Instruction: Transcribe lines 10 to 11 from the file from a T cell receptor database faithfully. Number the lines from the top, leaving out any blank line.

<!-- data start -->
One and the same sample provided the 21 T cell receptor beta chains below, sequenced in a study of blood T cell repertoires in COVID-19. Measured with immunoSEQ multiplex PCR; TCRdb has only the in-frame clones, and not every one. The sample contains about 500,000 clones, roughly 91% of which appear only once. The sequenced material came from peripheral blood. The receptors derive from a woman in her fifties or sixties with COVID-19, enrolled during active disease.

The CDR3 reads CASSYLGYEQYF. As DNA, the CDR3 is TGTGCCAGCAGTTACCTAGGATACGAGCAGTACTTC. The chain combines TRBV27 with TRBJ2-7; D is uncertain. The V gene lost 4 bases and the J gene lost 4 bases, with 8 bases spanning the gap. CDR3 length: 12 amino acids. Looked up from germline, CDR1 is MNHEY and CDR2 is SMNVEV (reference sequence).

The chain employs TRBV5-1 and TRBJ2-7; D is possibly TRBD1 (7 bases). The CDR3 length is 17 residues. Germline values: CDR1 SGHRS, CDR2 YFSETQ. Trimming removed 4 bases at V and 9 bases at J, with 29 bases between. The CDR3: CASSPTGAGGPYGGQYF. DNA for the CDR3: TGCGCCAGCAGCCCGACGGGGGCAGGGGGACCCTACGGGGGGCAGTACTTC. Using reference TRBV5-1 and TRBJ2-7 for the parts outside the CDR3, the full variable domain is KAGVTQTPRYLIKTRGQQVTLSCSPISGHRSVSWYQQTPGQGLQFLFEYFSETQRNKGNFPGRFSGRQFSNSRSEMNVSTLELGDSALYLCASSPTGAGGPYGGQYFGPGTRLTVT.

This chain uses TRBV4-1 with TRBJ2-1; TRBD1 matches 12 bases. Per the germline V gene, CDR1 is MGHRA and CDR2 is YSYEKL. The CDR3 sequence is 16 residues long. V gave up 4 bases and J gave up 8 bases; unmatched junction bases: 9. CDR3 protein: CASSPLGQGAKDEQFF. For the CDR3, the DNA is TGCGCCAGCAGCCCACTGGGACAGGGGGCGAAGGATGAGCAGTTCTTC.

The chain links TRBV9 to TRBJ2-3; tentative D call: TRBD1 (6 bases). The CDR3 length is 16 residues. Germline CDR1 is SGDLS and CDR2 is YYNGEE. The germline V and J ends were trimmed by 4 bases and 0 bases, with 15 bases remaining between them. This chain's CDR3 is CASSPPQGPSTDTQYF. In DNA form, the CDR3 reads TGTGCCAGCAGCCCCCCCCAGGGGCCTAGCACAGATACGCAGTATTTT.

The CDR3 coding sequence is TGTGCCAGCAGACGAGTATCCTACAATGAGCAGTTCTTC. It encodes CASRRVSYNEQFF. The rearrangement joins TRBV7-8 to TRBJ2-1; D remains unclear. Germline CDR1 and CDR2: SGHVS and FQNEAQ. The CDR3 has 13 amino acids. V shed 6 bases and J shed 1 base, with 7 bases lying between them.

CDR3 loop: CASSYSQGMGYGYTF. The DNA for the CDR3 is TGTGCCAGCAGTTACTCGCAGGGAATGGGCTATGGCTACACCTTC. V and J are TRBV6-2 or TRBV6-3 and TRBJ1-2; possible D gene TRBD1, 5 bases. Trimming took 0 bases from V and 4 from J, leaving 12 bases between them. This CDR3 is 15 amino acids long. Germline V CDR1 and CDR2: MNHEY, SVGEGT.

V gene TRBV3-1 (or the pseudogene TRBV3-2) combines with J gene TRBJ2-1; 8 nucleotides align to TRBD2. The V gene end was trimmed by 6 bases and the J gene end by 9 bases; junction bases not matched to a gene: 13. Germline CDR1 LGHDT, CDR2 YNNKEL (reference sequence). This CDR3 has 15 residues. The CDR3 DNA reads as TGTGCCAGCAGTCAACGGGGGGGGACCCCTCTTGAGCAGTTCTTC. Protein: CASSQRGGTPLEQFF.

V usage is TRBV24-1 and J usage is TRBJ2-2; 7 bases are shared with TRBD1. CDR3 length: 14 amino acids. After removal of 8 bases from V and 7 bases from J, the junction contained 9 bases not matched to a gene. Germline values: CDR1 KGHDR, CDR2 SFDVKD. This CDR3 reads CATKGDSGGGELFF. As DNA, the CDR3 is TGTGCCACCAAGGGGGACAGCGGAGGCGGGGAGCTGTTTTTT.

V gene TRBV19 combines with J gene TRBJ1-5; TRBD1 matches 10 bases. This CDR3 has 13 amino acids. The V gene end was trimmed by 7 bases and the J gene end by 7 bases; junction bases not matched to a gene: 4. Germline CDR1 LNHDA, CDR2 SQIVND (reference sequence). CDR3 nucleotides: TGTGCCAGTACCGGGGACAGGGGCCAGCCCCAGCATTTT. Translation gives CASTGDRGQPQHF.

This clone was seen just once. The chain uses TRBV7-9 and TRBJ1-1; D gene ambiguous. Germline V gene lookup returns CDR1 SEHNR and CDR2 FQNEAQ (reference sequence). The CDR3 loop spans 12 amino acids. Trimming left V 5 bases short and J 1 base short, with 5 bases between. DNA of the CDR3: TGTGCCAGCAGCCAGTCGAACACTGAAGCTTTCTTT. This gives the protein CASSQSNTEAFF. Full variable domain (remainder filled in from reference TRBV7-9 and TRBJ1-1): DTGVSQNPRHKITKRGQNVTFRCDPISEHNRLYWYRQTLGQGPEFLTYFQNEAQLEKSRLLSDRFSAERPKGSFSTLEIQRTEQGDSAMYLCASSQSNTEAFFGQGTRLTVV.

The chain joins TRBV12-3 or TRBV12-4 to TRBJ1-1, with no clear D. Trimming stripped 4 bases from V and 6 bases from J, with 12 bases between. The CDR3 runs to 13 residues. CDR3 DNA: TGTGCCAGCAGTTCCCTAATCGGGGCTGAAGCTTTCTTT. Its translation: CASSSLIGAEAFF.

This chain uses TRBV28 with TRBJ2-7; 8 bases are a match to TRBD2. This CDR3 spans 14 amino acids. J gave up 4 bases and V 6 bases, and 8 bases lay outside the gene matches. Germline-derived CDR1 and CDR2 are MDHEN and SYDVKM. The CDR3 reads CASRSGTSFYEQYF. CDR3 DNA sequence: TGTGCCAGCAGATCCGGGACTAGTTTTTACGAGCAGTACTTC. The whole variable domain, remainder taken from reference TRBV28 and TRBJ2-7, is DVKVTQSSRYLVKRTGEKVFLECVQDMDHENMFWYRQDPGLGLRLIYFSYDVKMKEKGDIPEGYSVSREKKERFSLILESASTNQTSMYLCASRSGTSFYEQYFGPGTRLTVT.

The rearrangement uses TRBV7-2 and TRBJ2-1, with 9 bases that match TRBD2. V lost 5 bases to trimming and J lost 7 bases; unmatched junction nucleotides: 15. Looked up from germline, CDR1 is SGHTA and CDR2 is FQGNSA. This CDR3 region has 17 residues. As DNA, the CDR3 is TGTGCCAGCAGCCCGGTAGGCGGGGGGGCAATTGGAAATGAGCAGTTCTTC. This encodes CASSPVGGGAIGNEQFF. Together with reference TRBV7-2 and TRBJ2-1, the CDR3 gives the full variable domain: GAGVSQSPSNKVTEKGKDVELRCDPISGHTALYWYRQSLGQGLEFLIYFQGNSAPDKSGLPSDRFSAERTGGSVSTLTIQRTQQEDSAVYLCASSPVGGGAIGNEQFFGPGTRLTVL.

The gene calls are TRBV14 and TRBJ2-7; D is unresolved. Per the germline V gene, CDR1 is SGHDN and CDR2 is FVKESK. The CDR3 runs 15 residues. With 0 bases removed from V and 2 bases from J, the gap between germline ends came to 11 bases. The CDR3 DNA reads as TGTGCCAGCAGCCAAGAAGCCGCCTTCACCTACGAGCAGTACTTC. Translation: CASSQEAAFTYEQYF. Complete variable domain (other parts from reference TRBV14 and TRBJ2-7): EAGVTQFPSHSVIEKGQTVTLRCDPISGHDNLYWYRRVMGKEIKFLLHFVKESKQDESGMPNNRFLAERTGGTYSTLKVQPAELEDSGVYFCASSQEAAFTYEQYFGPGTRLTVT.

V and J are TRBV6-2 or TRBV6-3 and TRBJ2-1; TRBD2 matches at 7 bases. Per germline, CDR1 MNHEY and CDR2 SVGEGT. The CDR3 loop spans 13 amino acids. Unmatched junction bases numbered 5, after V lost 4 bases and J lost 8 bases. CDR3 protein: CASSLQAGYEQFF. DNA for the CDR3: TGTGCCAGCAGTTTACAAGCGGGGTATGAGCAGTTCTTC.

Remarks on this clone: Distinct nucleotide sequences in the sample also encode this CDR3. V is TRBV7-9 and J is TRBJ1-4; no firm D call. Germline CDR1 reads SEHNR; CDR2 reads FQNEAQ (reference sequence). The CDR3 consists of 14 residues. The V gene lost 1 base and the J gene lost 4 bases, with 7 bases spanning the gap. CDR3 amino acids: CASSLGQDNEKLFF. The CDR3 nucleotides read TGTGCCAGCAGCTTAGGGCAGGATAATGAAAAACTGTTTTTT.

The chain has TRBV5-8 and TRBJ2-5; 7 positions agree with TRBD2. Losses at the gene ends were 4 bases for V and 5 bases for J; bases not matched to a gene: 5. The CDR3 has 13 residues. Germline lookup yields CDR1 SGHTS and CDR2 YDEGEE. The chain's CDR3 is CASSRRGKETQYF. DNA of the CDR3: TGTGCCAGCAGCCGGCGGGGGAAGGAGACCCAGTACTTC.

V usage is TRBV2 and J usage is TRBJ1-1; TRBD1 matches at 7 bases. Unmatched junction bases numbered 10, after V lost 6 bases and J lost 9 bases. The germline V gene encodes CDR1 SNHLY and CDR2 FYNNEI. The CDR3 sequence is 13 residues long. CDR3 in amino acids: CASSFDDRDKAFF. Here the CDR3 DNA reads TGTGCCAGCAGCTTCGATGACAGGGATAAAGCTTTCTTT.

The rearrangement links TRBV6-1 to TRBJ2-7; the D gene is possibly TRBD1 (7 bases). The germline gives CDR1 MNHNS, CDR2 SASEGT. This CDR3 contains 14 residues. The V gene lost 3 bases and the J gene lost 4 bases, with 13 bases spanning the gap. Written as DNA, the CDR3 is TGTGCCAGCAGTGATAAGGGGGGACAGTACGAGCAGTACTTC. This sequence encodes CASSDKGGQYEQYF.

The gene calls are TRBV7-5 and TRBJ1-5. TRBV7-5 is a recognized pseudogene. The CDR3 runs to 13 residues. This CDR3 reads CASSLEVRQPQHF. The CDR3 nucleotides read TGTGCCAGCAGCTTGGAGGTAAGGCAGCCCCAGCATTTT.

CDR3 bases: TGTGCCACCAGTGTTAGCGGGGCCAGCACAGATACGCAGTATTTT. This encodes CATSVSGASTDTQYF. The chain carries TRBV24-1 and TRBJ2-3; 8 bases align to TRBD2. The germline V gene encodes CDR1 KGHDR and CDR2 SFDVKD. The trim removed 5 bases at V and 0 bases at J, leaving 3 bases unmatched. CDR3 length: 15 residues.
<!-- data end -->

V gene TRBV19 combines with J gene TRBJ1-5; TRBD1 matches 10 bases. This CDR3 has 13 amino acids. The V gene end was trimmed by 7 bases and the J gene end by 7 bases; junction bases not matched to a gene: 4. Germline CDR1 LNHDA, CDR2 SQIVND (reference sequence). CDR3 nucleotides: TGTGCCAGTACCGGGGACAGGGGCCAGCCCCAGCATTTT. Translation gives CASTGDRGQPQHF.

This clone was seen just once. The chain uses TRBV7-9 and TRBJ1-1; D gene ambiguous. Germline V gene lookup returns CDR1 SEHNR and CDR2 FQNEAQ (reference sequence). The CDR3 loop spans 12 amino acids. Trimming left V 5 bases short and J 1 base short, with 5 bases between. DNA of the CDR3: TGTGCCAGCAGCCAGTCGAACACTGAAGCTTTCTTT. This gives the protein CASSQSNTEAFF. Full variable domain (remainder filled in from reference TRBV7-9 and TRBJ1-1): DTGVSQNPRHKITKRGQNVTFRCDPISEHNRLYWYRQTLGQGPEFLTYFQNEAQLEKSRLLSDRFSAERPKGSFSTLEIQRTEQGDSAMYLCASSQSNTEAFFGQGTRLTVV.